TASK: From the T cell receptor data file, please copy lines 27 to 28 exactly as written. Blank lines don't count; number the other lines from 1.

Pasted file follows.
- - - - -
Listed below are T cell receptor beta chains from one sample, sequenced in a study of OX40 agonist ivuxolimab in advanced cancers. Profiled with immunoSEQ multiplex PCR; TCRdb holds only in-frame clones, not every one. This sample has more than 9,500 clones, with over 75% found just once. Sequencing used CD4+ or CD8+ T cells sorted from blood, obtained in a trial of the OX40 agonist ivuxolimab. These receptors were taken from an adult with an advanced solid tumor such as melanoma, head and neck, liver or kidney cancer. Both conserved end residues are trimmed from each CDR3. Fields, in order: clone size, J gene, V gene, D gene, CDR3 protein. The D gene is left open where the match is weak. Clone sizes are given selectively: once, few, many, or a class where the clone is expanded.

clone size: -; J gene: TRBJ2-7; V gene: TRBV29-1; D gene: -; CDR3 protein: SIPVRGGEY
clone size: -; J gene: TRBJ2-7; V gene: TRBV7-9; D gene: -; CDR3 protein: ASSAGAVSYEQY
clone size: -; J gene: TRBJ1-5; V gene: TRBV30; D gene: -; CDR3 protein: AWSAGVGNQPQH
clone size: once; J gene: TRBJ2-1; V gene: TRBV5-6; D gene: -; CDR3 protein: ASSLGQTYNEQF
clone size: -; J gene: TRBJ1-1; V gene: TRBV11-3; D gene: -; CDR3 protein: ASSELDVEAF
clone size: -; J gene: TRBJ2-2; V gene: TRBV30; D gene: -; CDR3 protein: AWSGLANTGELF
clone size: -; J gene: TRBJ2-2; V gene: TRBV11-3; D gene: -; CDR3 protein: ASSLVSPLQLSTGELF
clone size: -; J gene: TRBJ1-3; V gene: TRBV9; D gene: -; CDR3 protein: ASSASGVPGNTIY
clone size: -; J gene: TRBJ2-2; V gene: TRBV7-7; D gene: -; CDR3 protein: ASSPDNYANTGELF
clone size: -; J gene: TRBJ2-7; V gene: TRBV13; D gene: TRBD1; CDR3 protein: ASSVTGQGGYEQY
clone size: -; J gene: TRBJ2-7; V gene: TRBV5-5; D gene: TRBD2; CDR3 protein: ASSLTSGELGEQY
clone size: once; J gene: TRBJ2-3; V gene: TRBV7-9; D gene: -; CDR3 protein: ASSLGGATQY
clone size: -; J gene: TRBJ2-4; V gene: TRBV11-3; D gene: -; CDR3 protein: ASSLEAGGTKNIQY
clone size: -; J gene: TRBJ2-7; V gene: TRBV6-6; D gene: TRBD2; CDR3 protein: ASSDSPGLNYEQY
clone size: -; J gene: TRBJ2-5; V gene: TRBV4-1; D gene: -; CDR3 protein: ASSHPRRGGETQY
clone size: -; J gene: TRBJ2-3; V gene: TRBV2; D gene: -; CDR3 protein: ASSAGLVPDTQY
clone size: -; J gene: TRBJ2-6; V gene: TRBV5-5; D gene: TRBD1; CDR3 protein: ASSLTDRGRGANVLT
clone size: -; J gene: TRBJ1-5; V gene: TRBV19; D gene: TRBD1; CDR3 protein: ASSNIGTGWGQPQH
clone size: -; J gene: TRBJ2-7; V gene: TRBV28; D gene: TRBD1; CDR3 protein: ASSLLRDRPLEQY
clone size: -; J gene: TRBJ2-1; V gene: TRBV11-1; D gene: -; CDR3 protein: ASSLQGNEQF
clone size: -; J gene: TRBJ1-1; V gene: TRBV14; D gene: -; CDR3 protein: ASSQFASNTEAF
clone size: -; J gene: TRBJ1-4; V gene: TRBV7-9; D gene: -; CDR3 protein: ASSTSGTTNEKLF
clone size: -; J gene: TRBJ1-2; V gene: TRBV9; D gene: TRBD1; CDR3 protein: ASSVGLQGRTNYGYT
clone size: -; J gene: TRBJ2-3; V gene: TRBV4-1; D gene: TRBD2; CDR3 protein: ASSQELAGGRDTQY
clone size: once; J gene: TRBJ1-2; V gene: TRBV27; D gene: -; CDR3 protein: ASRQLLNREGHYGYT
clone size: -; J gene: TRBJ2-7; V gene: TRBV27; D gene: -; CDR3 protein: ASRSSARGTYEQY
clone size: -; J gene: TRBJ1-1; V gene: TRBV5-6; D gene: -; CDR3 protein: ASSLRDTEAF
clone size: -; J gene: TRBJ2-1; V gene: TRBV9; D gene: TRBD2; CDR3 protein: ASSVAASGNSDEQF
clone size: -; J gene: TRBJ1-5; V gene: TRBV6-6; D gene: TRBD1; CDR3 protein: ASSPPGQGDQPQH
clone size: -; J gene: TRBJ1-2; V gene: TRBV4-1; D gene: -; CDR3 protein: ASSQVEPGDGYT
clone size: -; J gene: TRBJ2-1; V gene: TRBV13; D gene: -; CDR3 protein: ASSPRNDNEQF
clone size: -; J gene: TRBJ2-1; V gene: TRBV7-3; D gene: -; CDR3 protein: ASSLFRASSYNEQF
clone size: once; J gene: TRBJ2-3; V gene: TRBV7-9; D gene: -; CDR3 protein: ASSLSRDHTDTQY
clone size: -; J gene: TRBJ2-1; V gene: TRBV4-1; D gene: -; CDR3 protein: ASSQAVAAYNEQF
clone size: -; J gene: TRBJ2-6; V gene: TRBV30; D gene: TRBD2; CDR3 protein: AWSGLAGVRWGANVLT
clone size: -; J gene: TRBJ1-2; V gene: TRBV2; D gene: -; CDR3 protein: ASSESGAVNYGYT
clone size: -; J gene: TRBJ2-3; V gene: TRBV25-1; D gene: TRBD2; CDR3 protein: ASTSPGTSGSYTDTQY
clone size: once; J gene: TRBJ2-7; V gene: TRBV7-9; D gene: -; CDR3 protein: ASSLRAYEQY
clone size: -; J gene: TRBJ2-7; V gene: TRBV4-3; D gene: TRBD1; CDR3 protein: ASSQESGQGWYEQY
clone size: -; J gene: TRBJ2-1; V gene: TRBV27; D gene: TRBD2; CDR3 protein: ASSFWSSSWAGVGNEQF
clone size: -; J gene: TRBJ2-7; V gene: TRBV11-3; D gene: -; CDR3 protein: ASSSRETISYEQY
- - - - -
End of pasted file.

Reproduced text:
clone size: -; J gene: TRBJ2-7; V gene: TRBV27; D gene: -; CDR3 protein: ASRSSARGTYEQY
clone size: -; J gene: TRBJ1-1; V gene: TRBV5-6; D gene: -; CDR3 protein: ASSLRDTEAF